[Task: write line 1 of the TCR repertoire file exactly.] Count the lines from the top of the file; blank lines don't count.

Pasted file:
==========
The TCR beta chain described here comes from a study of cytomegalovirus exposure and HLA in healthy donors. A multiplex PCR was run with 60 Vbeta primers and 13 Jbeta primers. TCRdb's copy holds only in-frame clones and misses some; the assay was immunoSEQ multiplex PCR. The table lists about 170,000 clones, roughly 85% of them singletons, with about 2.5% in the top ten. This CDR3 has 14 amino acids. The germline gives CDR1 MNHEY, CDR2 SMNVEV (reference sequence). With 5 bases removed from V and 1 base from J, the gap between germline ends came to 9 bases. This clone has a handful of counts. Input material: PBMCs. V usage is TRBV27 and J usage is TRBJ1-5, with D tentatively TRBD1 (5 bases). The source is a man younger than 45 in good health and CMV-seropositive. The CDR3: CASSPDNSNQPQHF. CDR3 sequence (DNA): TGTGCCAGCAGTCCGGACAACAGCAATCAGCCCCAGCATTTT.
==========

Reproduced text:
The TCR beta chain described here comes from a study of cytomegalovirus exposure and HLA in healthy donors. A multiplex PCR was run with 60 Vbeta primers and 13 Jbeta primers. TCRdb's copy holds only in-frame clones and misses some; the assay was immunoSEQ multiplex PCR. The table lists about 170,000 clones, roughly 85% of them singletons, with about 2.5% in the top ten. This CDR3 has 14 amino acids. The germline gives CDR1 MNHEY, CDR2 SMNVEV (reference sequence). With 5 bases removed from V and 1 base from J, the gap between germline ends came to 9 bases. This clone has a handful of counts. Input material: PBMCs. V usage is TRBV27 and J usage is TRBJ1-5, with D tentatively TRBD1 (5 bases). The source is a man younger than 45 in good health and CMV-seropositive. The CDR3: CASSPDNSNQPQHF. CDR3 sequence (DNA): TGTGCCAGCAGTCCGGACAACAGCAATCAGCCCCAGCATTTT.